Summer time has begun! Did you go see the Avengers movie like a good American? No? You’re not even interested in such a thing? What’re you, a commie? Well, comrade, maybe some of these hoity-toity indie movies and documentaries are more to your latte-sipping taste? The rest of us will be over here at the multiplex, changing, “USA! USA! USA!”
I kid the Avengers. But seriously, at least see some of these too.
The Rachel Divide
RELEASE DATE: Out now DIRECTOR: Laura Brownson CAST: Documentary
“Yeah, it’s been a crappy summer.” So says young Franklin early in Laura Brownson’s documentary, and it’s hard not to feel for him – his mom is Rachel Dolezal, the notorious president of a Washington NAACP chapter who was outed, that summer of 2015, as white. Brownson walks through the complexities of that controversy (and the sticky quandaries it posed, many of which were never really answered), as well as Dolezal’s complicated history and subsequent troubles. But just when it seems to get sympathetic, Brownson will remind us of exactly what choices she made, and brings on the right voices to articulate the implications of those choices. It may seem an unnecessary examination of an overexposed figure, but The Rachel Divide asks tough questions, and does its level best to answer them.
RELEASE DATE: May 4 DIRECTOR: Jason Reitman CAST: Charlize Theron, Mackenzie Davis, Mark Duplass, Ron Livingston
The Young Adult team of star Theron, director Reitman, and screenwriter Diablo Cody reteam for this tough yet funny comedy/drama, which captures the exhaustion and desperation of parenthood (and, more specifically, the immediate postpartum period) with a verisimilitude I’ve never seen onscreen. Theron plays a mother who’s just given birth to her third child; Davis is the “night nanny,” hired by a rich sibling (Duplass), to come in and help her get some much-needed rest. “I’m just not used to people doing things for me,” she says, and you believe her; what happens next is unexpected, sometimes awkward, and often uproariously funny. It’s a poignant piece of work that taps in to the inherent helplessness of raising children, and while I’m not sure its ending works entirely in the moment, it keeps returning in the aftermath for further consideration and appreciation. That goes double for the movie.
RELEASE DATE: May 4 DIRECTORS: Julie Cohen, Betsy West CAST: Documentary
Julie Cohen and Betsy West’s profile of the second woman seated to the Supreme Court is, in many ways, also a story of ambitious women of her generation (and those before, and those after), with still-shocking stories of appalling sexism in academia, the workplace, and the world at large. But while other women marched, Ruth Bader Ginsburg litigated, and the film is a fascinating survey of both her victories and defeats (both as a legislator and as a judge). But it’s most unexpectedly effective as a love story between Ginsburg and her late husband Marty, who was both her partner and her champion. It’s a bit of a rose-colored view – she’s ultimately not seen with much more complexity than the “Notorious RBG” meme – but as far as cinematic celebrations go, well, at least this one has a subject worth celebrating.
RELEASE DATE: May 11 DIRECTOR: Michael Mayer CAST: Saoirse Ronan, Elisabeth Moss, Annette Bening, Corey Stoll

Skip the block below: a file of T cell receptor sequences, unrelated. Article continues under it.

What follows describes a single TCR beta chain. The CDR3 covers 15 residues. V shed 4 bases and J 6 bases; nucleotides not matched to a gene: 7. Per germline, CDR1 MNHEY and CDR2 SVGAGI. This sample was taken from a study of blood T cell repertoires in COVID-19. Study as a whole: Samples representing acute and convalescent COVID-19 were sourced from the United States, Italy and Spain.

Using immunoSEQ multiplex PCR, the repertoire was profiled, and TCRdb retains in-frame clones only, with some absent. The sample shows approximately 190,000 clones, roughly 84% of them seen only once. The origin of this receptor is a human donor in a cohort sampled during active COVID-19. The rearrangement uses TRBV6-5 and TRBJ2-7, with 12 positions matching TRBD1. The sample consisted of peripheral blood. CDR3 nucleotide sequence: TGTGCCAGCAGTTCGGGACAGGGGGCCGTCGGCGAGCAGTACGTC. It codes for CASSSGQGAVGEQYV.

Director Michael Mayer attempts – and mostly succeeds at – taking a breezy, earthy, approachable pass at Chekhov, keying in on the evocative quality of those warm summer nights in the country, and the timeless elements in the text: familial resentments, rivalries, and aggravations that have become commonplace, the perpetual round-robin of romance (everyone wants someone else, who in turn wants someone else). In attempting to keep modern audiences interested, Mayer occasionally strains a bit too hard and ends up busying up the filmmaking. But this Seagull still lands, thanks in no small part to its jaw-dropping cast and handsome production.
RELEASE DATE: May 18 DIRECTOR: Paul Schrader CAST: Ethan Hawke, Amanda Seyfried, Cedric the Entertainer
“It’s hard to struggle against torpor,” Rev. Toller writes. “I must get pen to paper.” But “this journal brings me no peace – just pity, noting more.” In that desire to get pen to paper, the protagonist of Paul Schrader’s latest has something in common with Schrader’s best-known creation, Travis Bickle – and First Reformed is closer to Taxi Driver than you might expect an austere, modest religious drama to be. It spends much of its running time in that mold, as this man of god struggles with drinking, depression, death, and the difficulty of holding both hope and despair in his head at once; eventually, the picture takes a bold turn that seems left-field, but is totally in sync with the filmmaker’s M.O. It’s a challenging film, and perhaps too humorless (even for Schrader). But it’s sort of thrilling to see a filmmaker of his age and experience continuing to dig at his career-long preoccupations, while simultaneously staking out new and difficult territory.
The Gospel According to André
RELEASE DATE: May 25 DIRECTOR: Kate Novack CAST: Documentary
Fashion editor, commentator, and general icon André Leon Talley is a big man, in big clothes, with a big personality. Tamron Hall calls him “a black superhero,” and she’s not wrong; he’s been working “the chiffon trenches” since the ‘70s, and in that time, he’s accumulated a lot of stories, and a lot of opinions. Kate Novack’s affectionate bio-documentary digs up plenty of wonderful old footage and photos (some of the Vogue layouts he worked on are still staggering), but the most moving material is the most personal, as Novack traces all the way back to his humble Southern beginnings, and crisply conveys how those days of church clothes and social awkwardness affected the person he was, and the legend he’d become.